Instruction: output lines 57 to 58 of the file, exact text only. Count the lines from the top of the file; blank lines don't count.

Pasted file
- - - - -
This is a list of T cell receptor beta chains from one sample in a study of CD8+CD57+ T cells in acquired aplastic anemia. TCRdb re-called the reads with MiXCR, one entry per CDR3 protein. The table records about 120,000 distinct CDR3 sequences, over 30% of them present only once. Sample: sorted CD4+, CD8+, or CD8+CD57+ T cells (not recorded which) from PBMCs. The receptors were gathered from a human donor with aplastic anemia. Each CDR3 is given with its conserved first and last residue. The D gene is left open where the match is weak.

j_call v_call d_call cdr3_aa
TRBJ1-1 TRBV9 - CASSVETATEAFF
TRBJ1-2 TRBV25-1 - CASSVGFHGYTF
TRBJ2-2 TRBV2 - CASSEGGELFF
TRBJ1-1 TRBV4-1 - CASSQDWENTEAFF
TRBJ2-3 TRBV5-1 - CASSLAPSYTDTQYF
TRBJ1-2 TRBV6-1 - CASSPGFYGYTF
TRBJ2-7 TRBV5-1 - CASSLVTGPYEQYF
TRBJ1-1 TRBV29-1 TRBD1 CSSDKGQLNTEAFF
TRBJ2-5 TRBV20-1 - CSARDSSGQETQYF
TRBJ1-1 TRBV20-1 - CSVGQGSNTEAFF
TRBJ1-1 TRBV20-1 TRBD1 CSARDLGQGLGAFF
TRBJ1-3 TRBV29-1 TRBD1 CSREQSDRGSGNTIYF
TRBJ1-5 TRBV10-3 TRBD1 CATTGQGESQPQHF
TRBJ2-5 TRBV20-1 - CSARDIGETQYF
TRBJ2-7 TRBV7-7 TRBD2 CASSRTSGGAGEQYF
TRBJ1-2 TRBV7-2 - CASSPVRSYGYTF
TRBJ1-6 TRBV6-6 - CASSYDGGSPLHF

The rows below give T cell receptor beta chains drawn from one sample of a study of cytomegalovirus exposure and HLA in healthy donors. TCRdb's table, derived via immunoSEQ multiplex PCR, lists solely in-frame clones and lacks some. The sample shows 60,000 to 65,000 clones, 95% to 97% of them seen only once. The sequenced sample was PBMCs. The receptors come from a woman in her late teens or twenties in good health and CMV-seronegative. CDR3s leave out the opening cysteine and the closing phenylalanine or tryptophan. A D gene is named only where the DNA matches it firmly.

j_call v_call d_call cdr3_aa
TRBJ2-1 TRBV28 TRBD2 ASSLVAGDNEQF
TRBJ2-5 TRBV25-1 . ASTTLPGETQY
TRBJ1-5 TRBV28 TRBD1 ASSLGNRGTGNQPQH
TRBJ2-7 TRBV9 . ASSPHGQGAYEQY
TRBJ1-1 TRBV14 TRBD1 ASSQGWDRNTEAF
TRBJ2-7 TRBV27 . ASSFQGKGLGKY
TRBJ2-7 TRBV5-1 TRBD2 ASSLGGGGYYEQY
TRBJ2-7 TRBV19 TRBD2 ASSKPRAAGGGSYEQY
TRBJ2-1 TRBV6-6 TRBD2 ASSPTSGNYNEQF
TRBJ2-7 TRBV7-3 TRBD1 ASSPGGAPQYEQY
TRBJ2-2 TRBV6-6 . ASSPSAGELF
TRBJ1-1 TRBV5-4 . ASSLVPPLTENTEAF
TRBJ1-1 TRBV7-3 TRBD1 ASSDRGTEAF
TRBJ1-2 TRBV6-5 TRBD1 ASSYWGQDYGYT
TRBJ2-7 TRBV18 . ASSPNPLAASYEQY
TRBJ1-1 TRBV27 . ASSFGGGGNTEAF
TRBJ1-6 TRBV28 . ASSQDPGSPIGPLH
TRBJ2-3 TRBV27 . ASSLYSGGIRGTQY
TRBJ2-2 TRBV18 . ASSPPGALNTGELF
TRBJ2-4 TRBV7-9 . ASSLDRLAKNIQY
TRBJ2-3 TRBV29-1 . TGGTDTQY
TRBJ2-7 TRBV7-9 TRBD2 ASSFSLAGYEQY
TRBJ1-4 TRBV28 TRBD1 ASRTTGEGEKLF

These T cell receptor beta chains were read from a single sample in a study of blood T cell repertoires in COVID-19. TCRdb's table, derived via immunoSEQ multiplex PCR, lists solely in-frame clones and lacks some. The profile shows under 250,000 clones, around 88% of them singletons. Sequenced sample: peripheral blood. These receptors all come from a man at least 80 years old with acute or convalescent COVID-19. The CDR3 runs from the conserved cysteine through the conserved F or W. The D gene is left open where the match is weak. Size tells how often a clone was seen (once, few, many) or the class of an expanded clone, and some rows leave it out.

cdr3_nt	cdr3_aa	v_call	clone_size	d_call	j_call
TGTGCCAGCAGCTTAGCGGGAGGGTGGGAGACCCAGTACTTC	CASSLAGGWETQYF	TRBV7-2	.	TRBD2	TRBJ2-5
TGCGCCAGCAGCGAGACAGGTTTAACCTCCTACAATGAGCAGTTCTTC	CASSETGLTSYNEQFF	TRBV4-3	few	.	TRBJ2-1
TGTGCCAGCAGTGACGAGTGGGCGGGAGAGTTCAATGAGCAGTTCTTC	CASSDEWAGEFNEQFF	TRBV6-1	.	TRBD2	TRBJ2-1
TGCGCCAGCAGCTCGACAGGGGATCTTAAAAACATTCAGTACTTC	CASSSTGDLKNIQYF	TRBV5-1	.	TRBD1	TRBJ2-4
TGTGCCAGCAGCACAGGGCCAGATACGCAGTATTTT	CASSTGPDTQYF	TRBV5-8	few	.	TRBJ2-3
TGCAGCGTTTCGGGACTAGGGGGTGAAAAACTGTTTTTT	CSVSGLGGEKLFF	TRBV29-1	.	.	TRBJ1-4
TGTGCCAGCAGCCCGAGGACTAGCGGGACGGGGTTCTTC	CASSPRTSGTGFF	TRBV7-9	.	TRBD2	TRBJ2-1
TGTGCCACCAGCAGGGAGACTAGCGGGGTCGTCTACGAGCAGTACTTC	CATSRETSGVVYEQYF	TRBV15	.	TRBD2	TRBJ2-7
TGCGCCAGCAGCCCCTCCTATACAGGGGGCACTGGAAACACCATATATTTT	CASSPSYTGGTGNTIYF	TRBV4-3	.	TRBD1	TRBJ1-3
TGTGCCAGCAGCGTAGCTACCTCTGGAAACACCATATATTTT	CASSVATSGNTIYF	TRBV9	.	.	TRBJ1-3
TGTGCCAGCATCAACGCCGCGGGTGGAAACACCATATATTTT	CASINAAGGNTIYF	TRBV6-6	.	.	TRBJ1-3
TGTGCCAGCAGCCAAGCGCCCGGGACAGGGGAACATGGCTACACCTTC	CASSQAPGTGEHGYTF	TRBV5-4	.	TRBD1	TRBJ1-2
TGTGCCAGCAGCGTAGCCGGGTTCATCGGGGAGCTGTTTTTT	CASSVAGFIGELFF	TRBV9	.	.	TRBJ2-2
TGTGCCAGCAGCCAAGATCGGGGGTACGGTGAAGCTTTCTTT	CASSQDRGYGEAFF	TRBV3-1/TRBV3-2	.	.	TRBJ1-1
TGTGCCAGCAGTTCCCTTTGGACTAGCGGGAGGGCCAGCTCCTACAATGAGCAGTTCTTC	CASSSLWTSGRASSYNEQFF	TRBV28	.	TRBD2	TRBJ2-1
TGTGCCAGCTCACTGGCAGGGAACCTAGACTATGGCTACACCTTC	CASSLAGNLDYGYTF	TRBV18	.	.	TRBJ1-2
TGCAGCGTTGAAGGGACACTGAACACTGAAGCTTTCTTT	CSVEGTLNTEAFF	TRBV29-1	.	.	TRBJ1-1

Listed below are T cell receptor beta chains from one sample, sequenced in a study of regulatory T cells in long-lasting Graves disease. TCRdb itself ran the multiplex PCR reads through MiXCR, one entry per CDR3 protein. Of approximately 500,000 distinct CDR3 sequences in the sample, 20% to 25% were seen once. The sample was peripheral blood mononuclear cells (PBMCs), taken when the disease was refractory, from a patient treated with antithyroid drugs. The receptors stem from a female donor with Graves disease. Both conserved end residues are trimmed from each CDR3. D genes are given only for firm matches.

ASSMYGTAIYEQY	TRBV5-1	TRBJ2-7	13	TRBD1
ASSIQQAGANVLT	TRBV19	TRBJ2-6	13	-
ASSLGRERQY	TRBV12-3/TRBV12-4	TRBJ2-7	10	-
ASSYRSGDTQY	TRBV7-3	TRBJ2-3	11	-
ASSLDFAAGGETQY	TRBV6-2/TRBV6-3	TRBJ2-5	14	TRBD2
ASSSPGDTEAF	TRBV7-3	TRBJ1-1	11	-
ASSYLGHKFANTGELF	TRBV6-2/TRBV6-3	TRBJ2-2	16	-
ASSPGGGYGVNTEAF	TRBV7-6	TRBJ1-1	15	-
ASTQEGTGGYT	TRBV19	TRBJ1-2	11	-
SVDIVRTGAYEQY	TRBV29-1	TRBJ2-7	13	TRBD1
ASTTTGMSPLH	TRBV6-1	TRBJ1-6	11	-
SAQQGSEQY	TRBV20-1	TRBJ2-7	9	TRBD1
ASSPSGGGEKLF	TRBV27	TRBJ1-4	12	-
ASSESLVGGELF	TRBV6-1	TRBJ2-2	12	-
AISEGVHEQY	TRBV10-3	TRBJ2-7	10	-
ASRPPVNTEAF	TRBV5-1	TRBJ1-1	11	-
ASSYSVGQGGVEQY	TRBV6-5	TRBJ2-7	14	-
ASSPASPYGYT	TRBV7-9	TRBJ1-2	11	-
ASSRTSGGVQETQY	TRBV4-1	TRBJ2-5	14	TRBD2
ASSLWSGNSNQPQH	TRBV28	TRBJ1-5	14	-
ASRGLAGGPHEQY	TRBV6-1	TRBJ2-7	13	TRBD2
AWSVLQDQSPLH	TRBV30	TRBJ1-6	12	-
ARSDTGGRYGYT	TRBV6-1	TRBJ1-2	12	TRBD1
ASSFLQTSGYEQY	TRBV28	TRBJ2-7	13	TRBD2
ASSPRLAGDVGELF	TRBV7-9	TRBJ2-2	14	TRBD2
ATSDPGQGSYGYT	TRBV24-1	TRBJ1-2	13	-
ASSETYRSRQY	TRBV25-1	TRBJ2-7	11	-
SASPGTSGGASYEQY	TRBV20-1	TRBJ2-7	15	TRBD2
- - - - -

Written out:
TGTGCCAGCATCAACGCCGCGGGTGGAAACACCATATATTTT	CASINAAGGNTIYF	TRBV6-6	.	.	TRBJ1-3
TGTGCCAGCAGCCAAGCGCCCGGGACAGGGGAACATGGCTACACCTTC	CASSQAPGTGEHGYTF	TRBV5-4	.	TRBD1	TRBJ1-2